Chemistry is so much fun, and we have tons of cool chemistry experiments to share with you. Like our awesome physics experiments, we decided we needed to put together a list of fun chemistry projects kids can do at home or in the classroom. Check out these examples of easy chemical reactions below!

Chemistry is cool and we have the coolest chemistry activities for kids to share with you. Just like our awesome physics activities, we decided we needed to put together a chemistry experiments checklist for you. Don't miss a single experiment because each one is totally unique and yes, very cool too. We love homemade science.Pin

Easy Chemistry Projects For Kids

Here you will find over 30 simple chemistry experiments for kindergarten, preschoolers, and elementary kids to enjoy at home or in the classroom. The only difficulty will be deciding which science experiment you want to try.

Below you will find a fun mixture {no pun intended} of chemistry activities that include chemical reactions, mixing saturated solutions, acid and bases, exploring the solubility of both solids and liquids, growing crystals, making slime, and so much more!

Our science experiments are designed with you, the parent or teacher, in mind! Easy to set up, and quick to do, most activities take only 15 to 30 minutes to complete, and are heaps of fun.

Plus, our supply lists usually contain only free or cheap materials you can source from home. Any of these chemistry experiments below would be great for chemistry at home.

Chemistry At Home

Can you do cool chemistry experiments at home? You bet! Is it hard? Nope!

What do you need to get started? Simply get up, walk into the kitchen, and start rummaging through cupboards. You will surely find some or all of the supplies you will need for these chemistry projects below.

Check out our list of must-have simple supplies for a science kit and a slime kit.

These chemistry experiments work well with multiple age groups, from preschool to elementary and beyond. Our activities have also been readily used with special needs groups in high school and young adult programs. Provide more or less adult supervision depending on your kids’ abilities!

Read on to find out our favorite chemistry experiments you can do in the classroom or at home that are totally doable and make sense for kids in grades K-5! You can also review our lists for specific grades below.

Suggestion: Make a lemon battery for older kiddos and explore a lemon volcano with younger kiddos!

Chemistry For Preschoolers

Let’s keep it basic for our younger or junior scientists! Chemistry is all about how different materials are put together and what they are made up of, like atoms and molecules.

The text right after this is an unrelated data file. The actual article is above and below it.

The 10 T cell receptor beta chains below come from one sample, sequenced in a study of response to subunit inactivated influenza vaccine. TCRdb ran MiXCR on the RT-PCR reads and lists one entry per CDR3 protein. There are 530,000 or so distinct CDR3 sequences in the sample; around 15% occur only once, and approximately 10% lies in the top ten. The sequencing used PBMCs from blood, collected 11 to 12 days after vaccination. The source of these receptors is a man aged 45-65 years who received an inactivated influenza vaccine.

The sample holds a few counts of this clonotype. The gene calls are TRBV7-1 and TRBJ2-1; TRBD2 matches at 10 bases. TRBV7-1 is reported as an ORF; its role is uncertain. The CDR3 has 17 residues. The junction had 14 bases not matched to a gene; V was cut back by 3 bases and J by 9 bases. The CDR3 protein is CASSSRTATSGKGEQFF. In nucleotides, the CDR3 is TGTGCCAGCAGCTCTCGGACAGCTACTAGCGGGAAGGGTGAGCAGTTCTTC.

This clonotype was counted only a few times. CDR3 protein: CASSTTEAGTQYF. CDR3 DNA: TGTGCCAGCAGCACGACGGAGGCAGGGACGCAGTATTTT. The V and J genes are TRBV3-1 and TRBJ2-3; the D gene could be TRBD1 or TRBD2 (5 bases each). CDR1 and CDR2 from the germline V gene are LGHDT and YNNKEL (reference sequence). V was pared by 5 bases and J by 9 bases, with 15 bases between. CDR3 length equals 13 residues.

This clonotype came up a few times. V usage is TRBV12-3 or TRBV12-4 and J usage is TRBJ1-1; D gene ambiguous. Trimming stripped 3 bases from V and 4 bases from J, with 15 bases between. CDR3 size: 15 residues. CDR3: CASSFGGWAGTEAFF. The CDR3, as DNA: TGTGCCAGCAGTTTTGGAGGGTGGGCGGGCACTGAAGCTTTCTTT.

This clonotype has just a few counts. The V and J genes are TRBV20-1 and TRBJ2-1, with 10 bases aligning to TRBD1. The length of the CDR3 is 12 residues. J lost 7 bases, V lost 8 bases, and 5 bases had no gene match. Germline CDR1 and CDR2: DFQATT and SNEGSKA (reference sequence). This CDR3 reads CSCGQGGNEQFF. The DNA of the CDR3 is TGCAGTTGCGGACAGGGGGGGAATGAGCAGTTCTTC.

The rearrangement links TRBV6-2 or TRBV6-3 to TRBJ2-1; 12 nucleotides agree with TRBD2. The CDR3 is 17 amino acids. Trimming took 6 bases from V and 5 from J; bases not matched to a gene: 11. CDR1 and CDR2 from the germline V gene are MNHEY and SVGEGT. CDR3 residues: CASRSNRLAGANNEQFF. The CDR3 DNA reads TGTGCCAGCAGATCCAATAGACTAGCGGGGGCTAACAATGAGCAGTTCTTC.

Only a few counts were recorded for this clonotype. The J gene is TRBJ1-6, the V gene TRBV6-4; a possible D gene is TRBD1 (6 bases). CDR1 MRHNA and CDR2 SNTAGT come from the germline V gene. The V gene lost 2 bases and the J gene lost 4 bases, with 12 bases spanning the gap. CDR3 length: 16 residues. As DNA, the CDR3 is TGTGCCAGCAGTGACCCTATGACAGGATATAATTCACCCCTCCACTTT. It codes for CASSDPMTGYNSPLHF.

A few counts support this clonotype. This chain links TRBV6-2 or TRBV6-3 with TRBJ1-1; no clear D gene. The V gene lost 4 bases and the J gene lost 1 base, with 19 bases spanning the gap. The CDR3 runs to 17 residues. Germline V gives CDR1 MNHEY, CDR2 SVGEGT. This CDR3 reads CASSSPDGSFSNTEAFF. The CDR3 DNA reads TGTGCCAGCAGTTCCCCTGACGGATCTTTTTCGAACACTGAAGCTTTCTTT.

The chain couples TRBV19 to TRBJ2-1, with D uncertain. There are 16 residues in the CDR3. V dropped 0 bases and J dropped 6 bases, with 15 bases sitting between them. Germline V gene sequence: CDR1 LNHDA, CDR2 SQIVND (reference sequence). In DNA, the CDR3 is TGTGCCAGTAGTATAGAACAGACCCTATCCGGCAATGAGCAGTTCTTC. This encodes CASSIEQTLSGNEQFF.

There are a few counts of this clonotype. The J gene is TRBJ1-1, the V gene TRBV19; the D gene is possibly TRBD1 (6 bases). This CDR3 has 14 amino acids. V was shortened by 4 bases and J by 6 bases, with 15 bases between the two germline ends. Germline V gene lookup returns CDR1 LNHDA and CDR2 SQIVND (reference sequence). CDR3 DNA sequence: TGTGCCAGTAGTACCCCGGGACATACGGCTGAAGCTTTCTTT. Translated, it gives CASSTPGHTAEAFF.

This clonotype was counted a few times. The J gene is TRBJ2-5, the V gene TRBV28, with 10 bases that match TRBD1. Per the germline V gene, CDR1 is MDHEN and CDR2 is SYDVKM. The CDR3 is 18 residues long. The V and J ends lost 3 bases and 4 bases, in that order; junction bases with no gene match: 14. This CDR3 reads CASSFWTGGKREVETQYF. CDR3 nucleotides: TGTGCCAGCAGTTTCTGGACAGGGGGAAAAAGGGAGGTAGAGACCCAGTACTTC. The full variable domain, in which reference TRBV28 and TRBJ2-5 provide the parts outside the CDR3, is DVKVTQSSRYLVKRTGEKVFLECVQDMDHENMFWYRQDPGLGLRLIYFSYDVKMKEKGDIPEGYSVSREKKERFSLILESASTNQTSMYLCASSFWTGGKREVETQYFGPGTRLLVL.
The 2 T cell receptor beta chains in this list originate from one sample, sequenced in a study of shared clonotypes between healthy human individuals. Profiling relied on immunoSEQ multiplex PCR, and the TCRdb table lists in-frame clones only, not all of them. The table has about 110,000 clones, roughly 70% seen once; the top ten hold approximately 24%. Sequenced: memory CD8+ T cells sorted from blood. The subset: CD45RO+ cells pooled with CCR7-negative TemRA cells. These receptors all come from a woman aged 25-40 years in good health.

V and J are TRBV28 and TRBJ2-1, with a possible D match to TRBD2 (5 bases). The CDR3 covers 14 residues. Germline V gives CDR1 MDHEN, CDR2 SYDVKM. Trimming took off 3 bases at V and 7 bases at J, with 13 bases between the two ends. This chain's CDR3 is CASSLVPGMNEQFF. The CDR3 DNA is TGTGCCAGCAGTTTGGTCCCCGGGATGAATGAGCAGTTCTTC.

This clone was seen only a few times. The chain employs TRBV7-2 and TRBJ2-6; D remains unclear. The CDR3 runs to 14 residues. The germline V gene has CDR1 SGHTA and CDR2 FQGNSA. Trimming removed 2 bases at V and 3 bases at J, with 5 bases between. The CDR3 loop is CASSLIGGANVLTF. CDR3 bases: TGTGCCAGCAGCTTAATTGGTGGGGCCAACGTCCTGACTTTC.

What can you do with your youngest scientists? While working 1-1 or in a very small group is ideal, you can explore chemistry in a few fun ways that don’t require a lengthy setup or a lot of directions to follow. Do NOT overcomplicate the ideas!

Take, for example, our very first baking soda science experiment (age 3). So simple to set up, but so lovely to watch the amazement on my son’s face.

Check out these fun ways for preschoolers to explore science…

  • Make liquid mixtures! Mix water and oil in a jar, let it rest, and observe what happens.
  • Make solid mixtures! Mix two solid items and observe the changes!
  • Mix a solid and a liquid! Add ice to a drink and observe the changes!
  • Make a reaction! Set up a tray with baking soda in small cups and colored vinegar in small cups with pipettes. Mix and observe!
  • Make oobleck! Mix cornstarch and water for a weird and messy science activity.
  • Explore characteristics of things! Use new science words to describe how different materials feel. Explore squishy, hard, rough, smooth, wet, etc…

Much of preschool science is about you sharing new experiences with them that are relatable and simple. Ask questions, share new words, and offer verbal prompts to get them to communicate with you about what they see!

Chemistry Science Fair Projects

Science projects are an excellent tool for older kiddos to show what they know about science! Plus, they can be used in all sorts of environments including classrooms, homeschool, and groups.

Kids can take everything they have learned about using the scientific method, stating a hypothesis, choosing variables, and analyzing and presenting data.

Want to turn one of these fun chemistry experiments into a science project? Then you will want to check out these helpful resources.

Bonus: States of Matter Experiments

Explore solids, liquids, and gasses through various simple science experiments. Plus look for a fantastic free printable pack to go along with your states of matter lesson plans.

65 Chemistry Experiments You Want To Try

We have divided our chemistry experiments below into chemical reactions, acids, and bases, chromatography, solutions, polymers, and crystals. You’ll find that some experiments also explore concepts in physics.

Chemical Reactions

A chemical reaction is a process where two or more substances react together to form a new chemical substance. This might look like a gas formed, cooking or baking, milk souring, etc.

Sometimes a physical change occurs, like our popcorn experiment or melting crayons, rather than a chemical change. However, these experiments below are all great examples of chemical change, where a new substance is formed.

CHECK OUT: Examples Of Physical Change and Chemical Change Examples